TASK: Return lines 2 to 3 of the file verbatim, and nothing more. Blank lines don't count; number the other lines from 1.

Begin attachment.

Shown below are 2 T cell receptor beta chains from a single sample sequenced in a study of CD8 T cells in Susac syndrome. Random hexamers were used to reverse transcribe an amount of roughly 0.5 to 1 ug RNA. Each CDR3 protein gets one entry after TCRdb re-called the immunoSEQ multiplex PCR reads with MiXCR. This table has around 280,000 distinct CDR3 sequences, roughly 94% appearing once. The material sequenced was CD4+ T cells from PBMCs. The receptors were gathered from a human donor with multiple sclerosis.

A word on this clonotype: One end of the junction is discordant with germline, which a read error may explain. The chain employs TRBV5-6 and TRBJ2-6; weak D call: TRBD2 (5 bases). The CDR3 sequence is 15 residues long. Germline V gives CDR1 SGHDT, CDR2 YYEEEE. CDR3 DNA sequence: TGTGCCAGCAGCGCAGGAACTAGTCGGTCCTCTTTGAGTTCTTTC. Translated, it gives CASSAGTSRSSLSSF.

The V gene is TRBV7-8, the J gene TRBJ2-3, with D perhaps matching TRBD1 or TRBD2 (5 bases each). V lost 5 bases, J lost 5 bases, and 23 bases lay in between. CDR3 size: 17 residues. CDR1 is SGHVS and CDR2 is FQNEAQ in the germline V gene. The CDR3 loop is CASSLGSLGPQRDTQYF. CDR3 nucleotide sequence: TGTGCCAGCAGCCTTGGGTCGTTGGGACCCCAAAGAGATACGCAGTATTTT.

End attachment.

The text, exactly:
A word on this clonotype: One end of the junction is discordant with germline, which a read error may explain. The chain employs TRBV5-6 and TRBJ2-6; weak D call: TRBD2 (5 bases). The CDR3 sequence is 15 residues long. Germline V gives CDR1 SGHDT, CDR2 YYEEEE. CDR3 DNA sequence: TGTGCCAGCAGCGCAGGAACTAGTCGGTCCTCTTTGAGTTCTTTC. Translated, it gives CASSAGTSRSSLSSF.

The V gene is TRBV7-8, the J gene TRBJ2-3, with D perhaps matching TRBD1 or TRBD2 (5 bases each). V lost 5 bases, J lost 5 bases, and 23 bases lay in between. CDR3 size: 17 residues. CDR1 is SGHVS and CDR2 is FQNEAQ in the germline V gene. The CDR3 loop is CASSLGSLGPQRDTQYF. CDR3 nucleotide sequence: TGTGCCAGCAGCCTTGGGTCGTTGGGACCCCAAAGAGATACGCAGTATTTT.